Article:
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Smokescreen

Smokescreen

Synopsis: At an ancient café in Cairo, two veteran spies plot a covert mission to resolve — once and for all — the Israeli – Palestinian conflict. The pledge: Israel will make a major concession as part of the peace treaty. In Singapore, Jethro Westrope, a magazine journalist, stumbles onto the scene of a murder: the beautiful Niki Kishwani directs him, in her last breath, to a digital recorder, evidence that puts Jethro’s life in serious danger. And, much worse, he is framed for Niki’s murder. Jethro sets out to find Niki’s killer and is drawn into a web of deception and intrigue involving officials from the Singaporean, Israeli, and American governments, each with a complex, competing, and potentially deadly agenda. Against this pulse-pounding backdrop, Jethro races to find answers and save himself —yet nothing is as it seems. He finds himself at the centre of a political plot so diabolical and sweeping in its world implications that he is stunned to discover tomorrow’s news headlines today. He is being set up not only as a murderer but as an assassin, and something much larger than his own fate is in his hands. Metadata: Publication date: Jan 21, 2014 E-book formats: ePub, Kindle, PDF Word count: 66,000 eISBN: 978-988-12195-3-4 Price (e-book): US$6.99 Print edition: 5 x 8 Page count: 332 ISBN: 978-988-12195-8-9 Price (paper): $16.95 Blurbs: Devious! Diabolical! Lurid! Intelligent and deftly plotted. Pick it up if you dare. Put it down if you can. —Ruth Harris, million-copy NYT bestselling co-author of Hooked and Brainwashed Khaled Talib’s novel Smokescreen is a cocktail of Deighton, Ludlum, Hitchcock, and two parts adrenaline. — Keith Thomson, author of the New York Times Bestselling novel Once A Spy   In this action-packed thriller, Khaled Talib explores the little-known relationship between Singapore and Israel, spinning a web of international intrigue that expands across the globe as inexorably as it tightens around his protagonist’s throat. — Jon McGoran, author of Drift I have published two novels set in the police and security services in Singapore, and I am here to tell you that Smokescreen is nearer to the truth of that closely controlled little country than you might believe. It is a gripping and creepy tale of how governments can rig the way we all see the world. — Jake Needham, author of The Umbrella Man and The Ambassador’s Wife Times of Israel Quiet Fury Books Crime Fiction Lover Janice Gable Bashman Digital Journal Arab Daily News TR Emeritus Thriller Ink Egypt Today Simply Fabulicious Write to Sell your Book OmniMystery News The Book Haven Musings and Marvels Digital Pubbing Book to the Future Crime Thriller Hound Millennium Post Thriller Journal Examiner SilverKris Fiction Frenzy...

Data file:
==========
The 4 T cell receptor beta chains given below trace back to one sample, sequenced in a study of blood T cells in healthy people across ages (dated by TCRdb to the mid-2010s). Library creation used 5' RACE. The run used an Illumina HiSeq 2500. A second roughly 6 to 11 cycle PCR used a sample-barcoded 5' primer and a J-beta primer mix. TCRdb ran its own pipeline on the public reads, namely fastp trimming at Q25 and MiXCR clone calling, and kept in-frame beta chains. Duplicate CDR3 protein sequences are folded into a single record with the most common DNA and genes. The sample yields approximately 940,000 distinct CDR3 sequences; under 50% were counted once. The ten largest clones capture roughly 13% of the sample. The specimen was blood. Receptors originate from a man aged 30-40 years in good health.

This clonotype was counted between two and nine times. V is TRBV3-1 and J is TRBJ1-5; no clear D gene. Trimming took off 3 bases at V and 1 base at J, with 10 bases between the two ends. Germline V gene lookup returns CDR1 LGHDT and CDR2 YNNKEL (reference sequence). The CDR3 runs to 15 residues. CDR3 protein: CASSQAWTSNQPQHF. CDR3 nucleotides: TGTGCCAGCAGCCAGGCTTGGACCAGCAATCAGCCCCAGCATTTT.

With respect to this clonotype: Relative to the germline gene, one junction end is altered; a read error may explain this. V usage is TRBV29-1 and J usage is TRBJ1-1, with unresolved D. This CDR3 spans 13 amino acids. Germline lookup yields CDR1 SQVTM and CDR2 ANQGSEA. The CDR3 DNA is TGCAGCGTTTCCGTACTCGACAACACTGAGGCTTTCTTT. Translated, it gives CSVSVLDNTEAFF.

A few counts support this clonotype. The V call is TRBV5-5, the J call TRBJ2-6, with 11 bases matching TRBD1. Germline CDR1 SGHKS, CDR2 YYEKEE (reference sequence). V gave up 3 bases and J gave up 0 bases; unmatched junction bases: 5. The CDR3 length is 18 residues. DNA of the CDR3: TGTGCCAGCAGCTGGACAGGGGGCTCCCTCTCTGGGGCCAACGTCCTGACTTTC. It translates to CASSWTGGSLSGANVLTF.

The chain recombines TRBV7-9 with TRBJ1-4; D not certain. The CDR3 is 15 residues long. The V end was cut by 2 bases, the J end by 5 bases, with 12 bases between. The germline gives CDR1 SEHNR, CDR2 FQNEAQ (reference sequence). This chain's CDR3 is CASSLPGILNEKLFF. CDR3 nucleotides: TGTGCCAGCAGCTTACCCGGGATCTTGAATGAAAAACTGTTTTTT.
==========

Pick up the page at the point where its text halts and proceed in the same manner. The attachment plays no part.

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Drought

Drought

Synopsis Drought, a translation of Iwan Simatupang’s novel, Kering (1972), is a joyous celebration of life and human commitment. Its hero is an ex-student, ex-soldier, and ex-bandit, who decides to transmigrate to one of the outer islands of Indonesia to restart life as a farmer. His near failure brings him into contact with a wonderful range of inspired madmen—bureaucrats, bandits, psychiatrists, religious teachers, and the beautiful woman known simply as the V.I.P. Combined, these characters bring into question the normalcy of conventional society. Drought shows Simatupang writing at the height of his powers and is a lyrical testimony to the strength—and the unpredictability—of the human character. Metadata Imprint: BookCyclone Publication date: 12 March, 2013 ISBN: 9789881554123 E-book formats: ePub, Kindle, PDF Word count: 111,000 Price (e-book): US$11.99 Buy Ebook: Amazon Smashwords    ...